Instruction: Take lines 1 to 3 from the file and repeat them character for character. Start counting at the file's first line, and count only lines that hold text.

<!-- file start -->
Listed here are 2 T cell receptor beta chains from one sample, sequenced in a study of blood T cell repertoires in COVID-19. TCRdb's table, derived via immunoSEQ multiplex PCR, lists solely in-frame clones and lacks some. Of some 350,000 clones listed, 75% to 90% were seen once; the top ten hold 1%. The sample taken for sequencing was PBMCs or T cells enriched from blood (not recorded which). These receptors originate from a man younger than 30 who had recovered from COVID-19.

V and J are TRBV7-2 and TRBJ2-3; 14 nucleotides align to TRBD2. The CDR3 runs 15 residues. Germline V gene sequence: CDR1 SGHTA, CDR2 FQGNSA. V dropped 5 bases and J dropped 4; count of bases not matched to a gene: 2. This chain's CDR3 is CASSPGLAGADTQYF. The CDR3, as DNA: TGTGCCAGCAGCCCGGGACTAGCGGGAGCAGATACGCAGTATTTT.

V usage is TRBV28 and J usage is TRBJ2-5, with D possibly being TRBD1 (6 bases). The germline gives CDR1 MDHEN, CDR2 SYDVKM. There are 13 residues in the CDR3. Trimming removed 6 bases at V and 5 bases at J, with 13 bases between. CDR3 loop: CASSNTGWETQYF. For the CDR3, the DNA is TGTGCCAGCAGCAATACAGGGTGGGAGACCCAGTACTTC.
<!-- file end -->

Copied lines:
Listed here are 2 T cell receptor beta chains from one sample, sequenced in a study of blood T cell repertoires in COVID-19. TCRdb's table, derived via immunoSEQ multiplex PCR, lists solely in-frame clones and lacks some. Of some 350,000 clones listed, 75% to 90% were seen once; the top ten hold 1%. The sample taken for sequencing was PBMCs or T cells enriched from blood (not recorded which). These receptors originate from a man younger than 30 who had recovered from COVID-19.

V and J are TRBV7-2 and TRBJ2-3; 14 nucleotides align to TRBD2. The CDR3 runs 15 residues. Germline V gene sequence: CDR1 SGHTA, CDR2 FQGNSA. V dropped 5 bases and J dropped 4; count of bases not matched to a gene: 2. This chain's CDR3 is CASSPGLAGADTQYF. The CDR3, as DNA: TGTGCCAGCAGCCCGGGACTAGCGGGAGCAGATACGCAGTATTTT.

V usage is TRBV28 and J usage is TRBJ2-5, with D possibly being TRBD1 (6 bases). The germline gives CDR1 MDHEN, CDR2 SYDVKM. There are 13 residues in the CDR3. Trimming removed 6 bases at V and 5 bases at J, with 13 bases between. CDR3 loop: CASSNTGWETQYF. For the CDR3, the DNA is TGTGCCAGCAGCAATACAGGGTGGGAGACCCAGTACTTC.